After a decent nights sleep, we could only imagine what it would have been like to be stuck in our old seats for the night. We hopped off the train and hopped on one of the many buses headed to Yellow Mountain.  The hour bus ride took an unusually long time to get to the mountain as it kept picking up and dropping off people on way there. Eventually we made it to Tunxi city, which is the base camp for Yellow Mountain. As people kept getting dropped off to different hotels on the way, Rob and I were the last ones on the bus. Eventfully some guy named Mr. Chen jumped on the bus speaking English told us the bus stopped here and that we can go to his restaurant that was mentioned in Lonely planet. We jumped in his car and rode down the street to his restaurant where we ate lunch. Afterwards for an overcharged fee, he dropped us off at the bottom of 9 dragons waterfall where we started our hike. In what was supposed to be a 2 ½ hour hike turned out to be much longer as ¾ of the way through, we encountered the map telling us one thing and the sign telling us another. Initially we followed the sign for about 2km before turning around and heading the other way, as the map suggested. Finally after 6 hours off the train we finally were at the East entrance of Yellow Mountain. Due to the recent landslides we were unable to hike the trail and had to take the gondola up the mountain. The gondola ride was quite interesting as it started to heavily rain and fog covered the mountain making everything disappear as we elevated.




They call this the stairway to heaven, if you fall you will go to heaven


          Once at the top of the mountain, we tried to hike a trail but soon realized this was pointless as the rain was pouring down and the viewpoints were covered with fog. We hid under this little awning but others soon followed our lead waiting out the rain. Once the rain stopped we tried to hike some trails but once again the fog took over all the scenery and we couldn’t see anything. We eventually walked around the trails but it was boring since all we saw was fog. During this time, we bumped into a creepy girl who was surprised to see Rob, who is white, and even more baffled that I was an American since I look Chinese. After about a 10-minute conversation of me yelling “Wo Shi Meigueran” I am an American, she insisted on taking pictures.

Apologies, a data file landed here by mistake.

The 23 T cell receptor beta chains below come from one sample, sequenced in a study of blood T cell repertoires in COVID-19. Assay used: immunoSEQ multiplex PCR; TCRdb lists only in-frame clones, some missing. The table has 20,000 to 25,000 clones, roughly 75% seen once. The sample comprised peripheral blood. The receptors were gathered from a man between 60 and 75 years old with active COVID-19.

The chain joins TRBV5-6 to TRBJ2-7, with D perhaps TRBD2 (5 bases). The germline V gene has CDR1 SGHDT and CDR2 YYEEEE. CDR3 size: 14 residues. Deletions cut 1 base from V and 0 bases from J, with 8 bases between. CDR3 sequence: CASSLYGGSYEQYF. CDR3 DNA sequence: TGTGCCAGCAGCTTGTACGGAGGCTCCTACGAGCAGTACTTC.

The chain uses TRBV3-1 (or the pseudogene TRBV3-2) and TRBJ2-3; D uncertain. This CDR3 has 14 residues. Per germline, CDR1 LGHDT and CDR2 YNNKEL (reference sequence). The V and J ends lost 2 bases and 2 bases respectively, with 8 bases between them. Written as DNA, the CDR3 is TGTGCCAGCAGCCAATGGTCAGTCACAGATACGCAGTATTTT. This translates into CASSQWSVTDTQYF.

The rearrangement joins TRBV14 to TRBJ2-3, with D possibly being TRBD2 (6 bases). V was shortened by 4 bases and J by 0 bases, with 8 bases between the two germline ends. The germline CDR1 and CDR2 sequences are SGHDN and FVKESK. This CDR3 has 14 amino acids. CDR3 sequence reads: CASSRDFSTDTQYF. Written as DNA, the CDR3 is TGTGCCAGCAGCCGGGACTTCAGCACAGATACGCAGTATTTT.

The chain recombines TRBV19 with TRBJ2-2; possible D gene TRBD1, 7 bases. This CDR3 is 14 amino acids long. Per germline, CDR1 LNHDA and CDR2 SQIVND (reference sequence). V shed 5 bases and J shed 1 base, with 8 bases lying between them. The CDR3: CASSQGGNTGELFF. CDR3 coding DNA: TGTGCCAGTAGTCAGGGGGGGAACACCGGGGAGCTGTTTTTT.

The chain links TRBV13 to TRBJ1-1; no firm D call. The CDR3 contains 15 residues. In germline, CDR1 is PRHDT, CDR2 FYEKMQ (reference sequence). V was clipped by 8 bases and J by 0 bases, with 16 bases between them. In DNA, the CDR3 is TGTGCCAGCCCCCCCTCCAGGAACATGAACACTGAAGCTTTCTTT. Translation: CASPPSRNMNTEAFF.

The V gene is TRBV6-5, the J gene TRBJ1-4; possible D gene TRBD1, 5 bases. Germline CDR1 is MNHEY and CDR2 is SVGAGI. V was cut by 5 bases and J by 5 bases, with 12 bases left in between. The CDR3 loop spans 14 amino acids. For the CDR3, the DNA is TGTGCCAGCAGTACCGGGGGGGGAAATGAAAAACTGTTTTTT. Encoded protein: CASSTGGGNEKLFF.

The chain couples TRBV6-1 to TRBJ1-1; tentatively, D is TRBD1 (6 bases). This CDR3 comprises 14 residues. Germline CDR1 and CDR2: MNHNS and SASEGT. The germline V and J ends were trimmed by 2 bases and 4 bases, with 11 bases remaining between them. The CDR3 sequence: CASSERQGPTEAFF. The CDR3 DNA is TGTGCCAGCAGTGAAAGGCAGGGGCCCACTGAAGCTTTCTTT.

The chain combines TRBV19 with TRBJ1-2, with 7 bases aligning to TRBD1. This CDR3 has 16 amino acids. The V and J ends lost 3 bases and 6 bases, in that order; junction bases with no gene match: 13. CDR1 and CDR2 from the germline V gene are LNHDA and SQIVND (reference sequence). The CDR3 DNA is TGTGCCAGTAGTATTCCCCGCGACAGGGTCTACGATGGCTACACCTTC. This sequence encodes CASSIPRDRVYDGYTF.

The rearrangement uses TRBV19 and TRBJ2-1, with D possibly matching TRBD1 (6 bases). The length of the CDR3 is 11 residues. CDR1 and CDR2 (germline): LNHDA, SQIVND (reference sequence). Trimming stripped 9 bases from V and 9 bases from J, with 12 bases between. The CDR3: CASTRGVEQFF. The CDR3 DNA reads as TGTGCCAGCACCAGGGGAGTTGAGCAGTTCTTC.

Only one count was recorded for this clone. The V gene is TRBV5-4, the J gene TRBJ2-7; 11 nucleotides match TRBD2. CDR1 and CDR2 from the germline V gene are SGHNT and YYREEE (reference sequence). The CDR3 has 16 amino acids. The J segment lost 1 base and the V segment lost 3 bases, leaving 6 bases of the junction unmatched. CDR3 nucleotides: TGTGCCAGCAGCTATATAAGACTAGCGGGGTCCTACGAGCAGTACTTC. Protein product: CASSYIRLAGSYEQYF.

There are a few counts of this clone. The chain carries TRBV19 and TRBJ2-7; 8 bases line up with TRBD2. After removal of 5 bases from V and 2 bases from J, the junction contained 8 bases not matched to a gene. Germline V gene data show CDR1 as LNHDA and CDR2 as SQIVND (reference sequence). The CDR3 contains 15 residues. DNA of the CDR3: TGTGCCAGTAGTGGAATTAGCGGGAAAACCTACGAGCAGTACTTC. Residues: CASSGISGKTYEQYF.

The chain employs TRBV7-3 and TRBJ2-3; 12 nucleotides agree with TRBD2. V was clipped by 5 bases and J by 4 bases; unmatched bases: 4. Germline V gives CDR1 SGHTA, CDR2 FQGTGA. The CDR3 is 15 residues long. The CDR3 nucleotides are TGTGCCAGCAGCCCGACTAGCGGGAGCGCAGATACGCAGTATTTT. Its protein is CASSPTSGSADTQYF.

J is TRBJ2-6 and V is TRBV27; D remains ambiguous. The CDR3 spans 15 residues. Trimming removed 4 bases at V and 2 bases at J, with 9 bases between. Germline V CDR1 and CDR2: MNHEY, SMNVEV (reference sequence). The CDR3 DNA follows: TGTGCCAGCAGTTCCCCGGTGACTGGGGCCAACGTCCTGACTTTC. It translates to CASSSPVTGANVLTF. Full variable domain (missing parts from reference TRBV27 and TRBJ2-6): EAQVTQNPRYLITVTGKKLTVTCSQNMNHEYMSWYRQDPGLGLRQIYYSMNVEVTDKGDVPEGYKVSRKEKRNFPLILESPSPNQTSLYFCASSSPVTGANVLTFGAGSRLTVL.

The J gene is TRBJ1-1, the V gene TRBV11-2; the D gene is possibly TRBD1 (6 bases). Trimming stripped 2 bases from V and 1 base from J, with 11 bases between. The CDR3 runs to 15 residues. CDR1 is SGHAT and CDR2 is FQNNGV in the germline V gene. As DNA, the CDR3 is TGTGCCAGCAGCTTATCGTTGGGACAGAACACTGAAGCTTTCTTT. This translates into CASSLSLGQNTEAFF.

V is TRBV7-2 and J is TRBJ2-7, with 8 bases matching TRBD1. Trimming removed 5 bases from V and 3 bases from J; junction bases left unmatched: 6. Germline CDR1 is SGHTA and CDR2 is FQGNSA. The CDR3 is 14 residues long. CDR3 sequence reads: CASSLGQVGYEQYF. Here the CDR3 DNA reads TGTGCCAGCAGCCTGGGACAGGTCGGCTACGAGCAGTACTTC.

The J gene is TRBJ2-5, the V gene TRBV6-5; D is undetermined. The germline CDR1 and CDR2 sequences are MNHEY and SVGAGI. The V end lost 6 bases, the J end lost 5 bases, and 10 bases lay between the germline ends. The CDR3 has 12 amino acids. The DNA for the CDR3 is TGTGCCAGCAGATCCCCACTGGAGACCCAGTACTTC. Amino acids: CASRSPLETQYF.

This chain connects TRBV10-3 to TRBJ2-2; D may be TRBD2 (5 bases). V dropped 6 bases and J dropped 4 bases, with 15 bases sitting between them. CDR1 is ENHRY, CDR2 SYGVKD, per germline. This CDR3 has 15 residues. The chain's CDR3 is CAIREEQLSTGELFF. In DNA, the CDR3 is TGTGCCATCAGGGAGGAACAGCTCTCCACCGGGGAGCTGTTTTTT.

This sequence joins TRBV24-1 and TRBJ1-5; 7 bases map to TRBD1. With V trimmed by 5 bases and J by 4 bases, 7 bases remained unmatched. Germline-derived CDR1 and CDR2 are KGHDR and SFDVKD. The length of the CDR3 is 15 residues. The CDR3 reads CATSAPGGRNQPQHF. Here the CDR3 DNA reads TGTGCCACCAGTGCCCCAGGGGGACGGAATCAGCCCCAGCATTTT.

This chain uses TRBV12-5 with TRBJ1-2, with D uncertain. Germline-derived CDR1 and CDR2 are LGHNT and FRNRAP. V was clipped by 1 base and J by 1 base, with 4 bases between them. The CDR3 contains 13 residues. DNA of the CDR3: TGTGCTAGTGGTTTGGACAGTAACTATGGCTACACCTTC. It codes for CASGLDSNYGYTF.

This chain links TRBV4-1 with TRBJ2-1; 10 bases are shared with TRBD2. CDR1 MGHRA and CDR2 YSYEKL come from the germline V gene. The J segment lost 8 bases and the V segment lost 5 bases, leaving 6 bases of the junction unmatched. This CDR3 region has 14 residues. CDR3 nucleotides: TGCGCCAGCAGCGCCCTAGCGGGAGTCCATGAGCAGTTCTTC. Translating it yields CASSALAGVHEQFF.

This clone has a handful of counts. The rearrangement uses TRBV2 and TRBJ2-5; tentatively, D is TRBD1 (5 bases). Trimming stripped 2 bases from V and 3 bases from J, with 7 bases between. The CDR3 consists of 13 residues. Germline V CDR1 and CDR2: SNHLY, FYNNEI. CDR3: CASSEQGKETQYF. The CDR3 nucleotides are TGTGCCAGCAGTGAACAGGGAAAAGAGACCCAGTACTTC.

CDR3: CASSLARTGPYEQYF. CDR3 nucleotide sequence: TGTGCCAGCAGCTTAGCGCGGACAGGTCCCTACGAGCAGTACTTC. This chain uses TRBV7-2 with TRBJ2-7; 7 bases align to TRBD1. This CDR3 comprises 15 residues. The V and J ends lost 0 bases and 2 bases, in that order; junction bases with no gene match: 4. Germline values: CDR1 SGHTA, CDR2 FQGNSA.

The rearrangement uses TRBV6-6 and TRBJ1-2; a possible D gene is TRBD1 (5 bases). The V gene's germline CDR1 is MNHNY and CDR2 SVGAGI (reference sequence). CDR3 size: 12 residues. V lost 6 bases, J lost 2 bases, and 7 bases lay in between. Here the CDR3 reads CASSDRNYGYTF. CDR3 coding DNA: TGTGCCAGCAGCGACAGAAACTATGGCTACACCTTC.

Rather than staying at one of the hotels on the mountain, which was about $120 for 2 twin beds, we decided to camp in a tent, we set up camp with a few others right outside of the bei hai hotel on this somewhat flat surface that had a basketball court on it. We decided to splurge and go to the $25 buffet at the hotel, which turned out to be a horrible idea. While it was nice to sit inside in the warmth, the food was disgusting and tasted worse than Chinese school lunches, which are pretty bad to say the least. I left the dining hall feeling hungrier than I entered it in and my pockets were also lighter.


The Yellow Tent is our tent

 

        We decided to go to bed, and call it an early night as we were waking up to watch the 5:13 sunrise. Laying just on the in the tent on the hard ground with no pillows or blankets, I can confidently say ive had much better sleep, not to mention the voices of the crazy Asians yelling at the top of their lungs to hear themselves echo during the middle of the night constantly and the sounds of people trekking back and forth right outside my tent. With the amount of noise coming from people, you would never have thought it would be in the middle of the night.  The dreadful alarm clock went off and Rob and I jumped out of bed to catch the sunrise, only to see we weren’t the only ones with this idea. We hiked up to the highest peak near us only to find hundreds of people standing around taking pictures. After waiting around for about 30 minutes without any sunrise we decided to head back to our tent and get a early start since you could actually see the scenery. Sadly enough as we headed down the trail, the red sun came out for a brief moment, but at that time I was not in a good position to take pictures with crowds of people in front of me.